The company doesn't seem to have much room to maneuver, with no outside funding to date and VMware, Microsoft and other big firms looming on the horizon to snap up data center management, but its demo does look very cool.
Heruko is the little engine that could. Working off Amazon's cloud, its creators built and scaled out a programming Platform as a Service (PaaS) for the popular Web application language Ruby. It launched in May 2009 and has grown at an astounding pace: Heruko has run up to 80,000 Web applications at a time, up from 44,000 in January.
The company's multi-tenant platform and hosting environment runs applications that are fully managed and curated by Heroku behind the scenes. It also features various add-ons, including Twitter and Amazon RDS connections, as well as in-memory caching.
The firm started with $20,000 in 2008 and just landed $10 million more in funding, led by Ignition and existing investors Redpoint Ventures, Baseline Ventures, and Harrison Metal Capital.
The cleverly named Okta (a unit of measure for cloud cover in the sky) doesn't brag about its customers very much, but it definitely has the right idea. It's in the "identity management in the cloud" space, targeting the intersection of Software as a Service (SaaS) and the enterprise and knitting them together so that users can get a single sign-on point of entry for many different SaaS applications.
The company's Cloud Area Network, considered by Okta to be the "evolution" of local area networks, consolidates, manages and protects your cloud apps. Operating in the SaaS realm, a less intimidating territory than full-on cloud services, may prove beneficial to the startup.
Okta founder Tom McKinnon ran Salesforce.com's engineering division, so he has domain expertise. Okta has $10 million in funding from Andreessen Horowitz, Floodgate and a little bit from SV Angel and other individuals.
CloudSwitch is an early leader in cloud for a simple reason; it has correctly identified the opportunity in the enterprise market for public cloud and the technology needed to get there. With a premise something along the lines of KISS, CloudSwitch lets you "drag and drop" select VMware environments onto a public cloud service without any fancy footwork.
The company also offers a free trial version, known as CloudSwitch Explorer, that will allow curious customers to move five virtual machines (VMs) onto Amazon EC2 and try before they buy.
We're not sure how many customers it has or exactly how it accomplishes these feats, but the CloudSwitch team is a roster of enterprise veterans and they've raised $15 million since February from Matrix Partners, Atlas Venture and Commonwealth Capital Ventures.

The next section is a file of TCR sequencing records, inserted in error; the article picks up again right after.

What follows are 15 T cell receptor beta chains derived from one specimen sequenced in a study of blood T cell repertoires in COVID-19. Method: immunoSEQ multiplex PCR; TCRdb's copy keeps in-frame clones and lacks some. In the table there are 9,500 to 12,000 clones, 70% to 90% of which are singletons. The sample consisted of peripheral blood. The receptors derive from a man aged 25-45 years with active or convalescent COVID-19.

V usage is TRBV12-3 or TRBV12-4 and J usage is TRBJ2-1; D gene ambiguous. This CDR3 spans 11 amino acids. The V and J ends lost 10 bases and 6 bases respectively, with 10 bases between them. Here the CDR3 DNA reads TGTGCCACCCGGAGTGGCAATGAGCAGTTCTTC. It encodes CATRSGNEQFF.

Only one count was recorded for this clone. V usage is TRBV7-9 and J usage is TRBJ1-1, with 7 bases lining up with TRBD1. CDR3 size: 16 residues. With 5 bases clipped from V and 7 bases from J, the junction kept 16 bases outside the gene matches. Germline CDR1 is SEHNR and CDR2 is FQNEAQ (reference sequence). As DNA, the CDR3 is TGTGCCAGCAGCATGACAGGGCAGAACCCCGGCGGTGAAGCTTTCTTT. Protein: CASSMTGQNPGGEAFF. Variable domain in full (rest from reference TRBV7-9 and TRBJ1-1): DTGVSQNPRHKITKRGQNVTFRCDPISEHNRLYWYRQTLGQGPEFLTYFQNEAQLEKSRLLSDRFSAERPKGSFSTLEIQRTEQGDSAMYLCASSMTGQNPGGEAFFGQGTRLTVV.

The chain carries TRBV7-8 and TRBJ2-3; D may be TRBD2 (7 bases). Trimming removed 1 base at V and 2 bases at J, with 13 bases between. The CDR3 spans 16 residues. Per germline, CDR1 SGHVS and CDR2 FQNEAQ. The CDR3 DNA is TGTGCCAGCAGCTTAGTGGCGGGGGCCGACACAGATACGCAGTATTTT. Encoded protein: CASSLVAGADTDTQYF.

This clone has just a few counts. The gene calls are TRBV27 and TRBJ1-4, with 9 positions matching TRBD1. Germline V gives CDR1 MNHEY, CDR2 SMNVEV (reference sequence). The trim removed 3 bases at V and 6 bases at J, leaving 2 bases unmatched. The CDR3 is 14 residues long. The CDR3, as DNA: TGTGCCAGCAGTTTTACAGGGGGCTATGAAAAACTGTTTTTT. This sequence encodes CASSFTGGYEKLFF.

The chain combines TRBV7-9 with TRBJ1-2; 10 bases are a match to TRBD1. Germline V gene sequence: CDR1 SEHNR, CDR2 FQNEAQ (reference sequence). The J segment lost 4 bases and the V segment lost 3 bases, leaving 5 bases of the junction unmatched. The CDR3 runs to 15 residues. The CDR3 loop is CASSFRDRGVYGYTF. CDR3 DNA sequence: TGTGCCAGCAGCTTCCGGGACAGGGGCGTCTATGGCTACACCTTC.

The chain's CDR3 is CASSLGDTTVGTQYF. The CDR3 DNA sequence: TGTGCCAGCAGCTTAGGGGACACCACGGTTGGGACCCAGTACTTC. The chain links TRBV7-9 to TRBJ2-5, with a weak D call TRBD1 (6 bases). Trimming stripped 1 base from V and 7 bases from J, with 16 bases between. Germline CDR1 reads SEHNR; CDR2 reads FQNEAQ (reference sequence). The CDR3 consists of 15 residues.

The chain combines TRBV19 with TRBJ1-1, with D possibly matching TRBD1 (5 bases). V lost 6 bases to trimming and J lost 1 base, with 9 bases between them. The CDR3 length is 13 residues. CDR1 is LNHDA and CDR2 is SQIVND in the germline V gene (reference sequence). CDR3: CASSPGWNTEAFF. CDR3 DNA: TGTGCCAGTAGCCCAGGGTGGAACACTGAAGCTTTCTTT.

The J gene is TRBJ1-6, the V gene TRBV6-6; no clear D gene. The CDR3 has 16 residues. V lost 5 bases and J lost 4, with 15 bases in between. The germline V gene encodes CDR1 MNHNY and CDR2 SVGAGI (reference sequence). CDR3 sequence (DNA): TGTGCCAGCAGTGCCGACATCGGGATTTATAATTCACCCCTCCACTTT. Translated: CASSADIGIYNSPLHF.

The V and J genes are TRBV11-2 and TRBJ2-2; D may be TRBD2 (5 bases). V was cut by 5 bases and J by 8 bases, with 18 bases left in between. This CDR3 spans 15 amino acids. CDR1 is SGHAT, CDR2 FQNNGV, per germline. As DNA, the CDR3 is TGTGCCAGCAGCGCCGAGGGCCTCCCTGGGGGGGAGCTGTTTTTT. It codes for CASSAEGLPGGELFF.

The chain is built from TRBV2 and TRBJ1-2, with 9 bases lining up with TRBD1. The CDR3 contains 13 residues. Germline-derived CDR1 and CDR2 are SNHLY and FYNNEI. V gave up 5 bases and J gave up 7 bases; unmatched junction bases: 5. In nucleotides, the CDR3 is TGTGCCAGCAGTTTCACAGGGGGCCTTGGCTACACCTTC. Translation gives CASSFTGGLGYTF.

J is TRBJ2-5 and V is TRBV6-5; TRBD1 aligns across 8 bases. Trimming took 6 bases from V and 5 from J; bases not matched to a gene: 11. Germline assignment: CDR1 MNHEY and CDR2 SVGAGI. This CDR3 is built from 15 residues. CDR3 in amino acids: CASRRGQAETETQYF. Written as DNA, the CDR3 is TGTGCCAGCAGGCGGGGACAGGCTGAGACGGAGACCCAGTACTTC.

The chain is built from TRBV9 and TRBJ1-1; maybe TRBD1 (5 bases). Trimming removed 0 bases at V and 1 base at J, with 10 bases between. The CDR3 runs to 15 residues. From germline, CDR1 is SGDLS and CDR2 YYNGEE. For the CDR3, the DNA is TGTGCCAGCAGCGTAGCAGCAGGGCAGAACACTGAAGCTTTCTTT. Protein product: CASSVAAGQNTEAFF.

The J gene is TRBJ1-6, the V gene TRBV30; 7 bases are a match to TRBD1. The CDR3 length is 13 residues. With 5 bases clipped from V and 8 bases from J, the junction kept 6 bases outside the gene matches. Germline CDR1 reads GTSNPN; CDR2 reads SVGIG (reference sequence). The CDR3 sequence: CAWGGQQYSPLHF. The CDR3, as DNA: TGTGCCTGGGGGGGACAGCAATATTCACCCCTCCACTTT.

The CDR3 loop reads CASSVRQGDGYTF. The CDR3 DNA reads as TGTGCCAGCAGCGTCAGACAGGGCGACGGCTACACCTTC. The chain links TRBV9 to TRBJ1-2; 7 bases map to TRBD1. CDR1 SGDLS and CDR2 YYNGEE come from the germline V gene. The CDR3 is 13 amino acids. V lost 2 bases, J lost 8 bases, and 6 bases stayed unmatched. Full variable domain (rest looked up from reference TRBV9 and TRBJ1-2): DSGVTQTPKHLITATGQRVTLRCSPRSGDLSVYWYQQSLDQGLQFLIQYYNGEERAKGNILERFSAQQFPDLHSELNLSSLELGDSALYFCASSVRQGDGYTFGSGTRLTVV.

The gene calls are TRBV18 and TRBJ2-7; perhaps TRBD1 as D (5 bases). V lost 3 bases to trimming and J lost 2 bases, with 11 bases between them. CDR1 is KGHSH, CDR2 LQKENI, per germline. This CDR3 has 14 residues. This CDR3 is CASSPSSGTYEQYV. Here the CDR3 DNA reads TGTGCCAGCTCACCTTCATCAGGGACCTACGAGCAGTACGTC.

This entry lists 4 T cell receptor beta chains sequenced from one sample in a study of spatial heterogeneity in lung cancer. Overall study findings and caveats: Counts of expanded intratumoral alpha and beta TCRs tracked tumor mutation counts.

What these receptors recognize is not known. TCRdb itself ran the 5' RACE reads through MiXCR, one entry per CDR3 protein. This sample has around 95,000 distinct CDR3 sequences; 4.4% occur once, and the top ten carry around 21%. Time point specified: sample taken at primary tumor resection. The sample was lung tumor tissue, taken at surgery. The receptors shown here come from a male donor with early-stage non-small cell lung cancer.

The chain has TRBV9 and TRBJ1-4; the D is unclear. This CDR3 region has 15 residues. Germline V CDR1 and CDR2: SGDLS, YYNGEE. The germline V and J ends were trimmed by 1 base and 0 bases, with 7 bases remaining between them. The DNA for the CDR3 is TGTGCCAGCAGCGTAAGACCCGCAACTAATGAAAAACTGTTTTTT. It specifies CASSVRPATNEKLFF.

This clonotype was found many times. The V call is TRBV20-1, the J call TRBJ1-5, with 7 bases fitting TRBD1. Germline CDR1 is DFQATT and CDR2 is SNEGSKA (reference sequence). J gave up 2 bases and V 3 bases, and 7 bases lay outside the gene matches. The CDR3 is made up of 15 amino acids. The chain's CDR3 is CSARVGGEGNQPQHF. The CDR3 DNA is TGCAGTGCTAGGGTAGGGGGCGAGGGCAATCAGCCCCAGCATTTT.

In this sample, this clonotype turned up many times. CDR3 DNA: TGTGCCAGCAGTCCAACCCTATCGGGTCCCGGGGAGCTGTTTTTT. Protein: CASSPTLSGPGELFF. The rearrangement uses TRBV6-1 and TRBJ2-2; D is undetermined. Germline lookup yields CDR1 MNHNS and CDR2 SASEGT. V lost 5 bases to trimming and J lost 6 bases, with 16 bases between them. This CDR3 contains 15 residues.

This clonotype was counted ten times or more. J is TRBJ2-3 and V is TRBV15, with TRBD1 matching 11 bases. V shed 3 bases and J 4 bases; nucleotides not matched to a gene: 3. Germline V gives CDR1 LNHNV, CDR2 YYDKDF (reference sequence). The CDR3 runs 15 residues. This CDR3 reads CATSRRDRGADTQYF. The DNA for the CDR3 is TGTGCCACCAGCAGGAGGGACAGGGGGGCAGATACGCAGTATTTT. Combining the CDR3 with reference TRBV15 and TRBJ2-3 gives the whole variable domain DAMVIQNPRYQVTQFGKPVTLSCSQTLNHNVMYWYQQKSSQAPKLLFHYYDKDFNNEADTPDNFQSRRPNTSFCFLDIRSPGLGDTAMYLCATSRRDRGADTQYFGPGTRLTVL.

A business intelligence (BI) Platform as a Service (PaaS) offering, GoodData provides hosted data analytics tools, relieving this terrible resource hog from your internal infrastructure. Multi-dimensional analysis is very processor-intensive, and data sizes mushroom into the terabytes and beyond. For years, everyone has been forced to make tradeoffs between speed, power and cost when building analytics software. Because of this, most BI is prescriptive: pre-built dashboards answering pre-defined questions in pre-calculated OLAP analysis cubes.
GoodData takes a new approach. Running in the cloud, it is able to make ad-hoc analysis as fast and simple as prescriptive BI. That means new queries on new data sets are as easy as repeated queries on predicted data. Smart in-memory query processing and extensive results caching get over the performance hurdles.
It plugs in to Salesforce.com, Amazon Web Services and NetSuite, along with offering a free trial period. Customers include Enterasys Networks, TriNet, Gazelle, Black Duck Software, Salary.com, Sinu and MarketMatrix. There's some tough competition in this market, though, as IBM Cognos, SAP Business Objects, Pentaho, Jaspersoft, QlikTech, Birst and PivotLink all play in this space.
Take note of the company's founder: Roman Stanek has been a tech entrepreneur for almost 20 years. He was founder and CEO of NetBeans (acquired by Sun Microsystems) and Systinet (acquired by Mercury Interactive and later HP). GoodData received its last funding round of $5 million in 2009, and its investors include General Catalyst Partners, Andreessen Horowitz and O'Reilly AlphaTech Ventures.
Zuora's subscription billing services cut right to the heart of the matter -- getting paid -- and the company has packed in some big customer wins since launching in 2008 (including the now-defunct Sun Microsystems).
Using Netflix as an example of the growth in subscription services, Zuora says the model will soon dominate the industry and that its products help customers build, manage and grow their own subscription businesses. Zuora's Z-branded products include Z-Billing, Z-Payments, the Salesforce.com-integrated Z-Force and Z-Commerce for media, a tool for publishers to test new products and collect revenue online.
Zuora is partnering with big names like NetSuite and Windows Azure, and it is partly financed by Marc Benioff, we guess just for the star power. The company has about $27.5 million in funding from Benchmark, Shasta Ventures, Lehman Brothers Venture Capital (renamed to Tenaya Capital) and Benioff.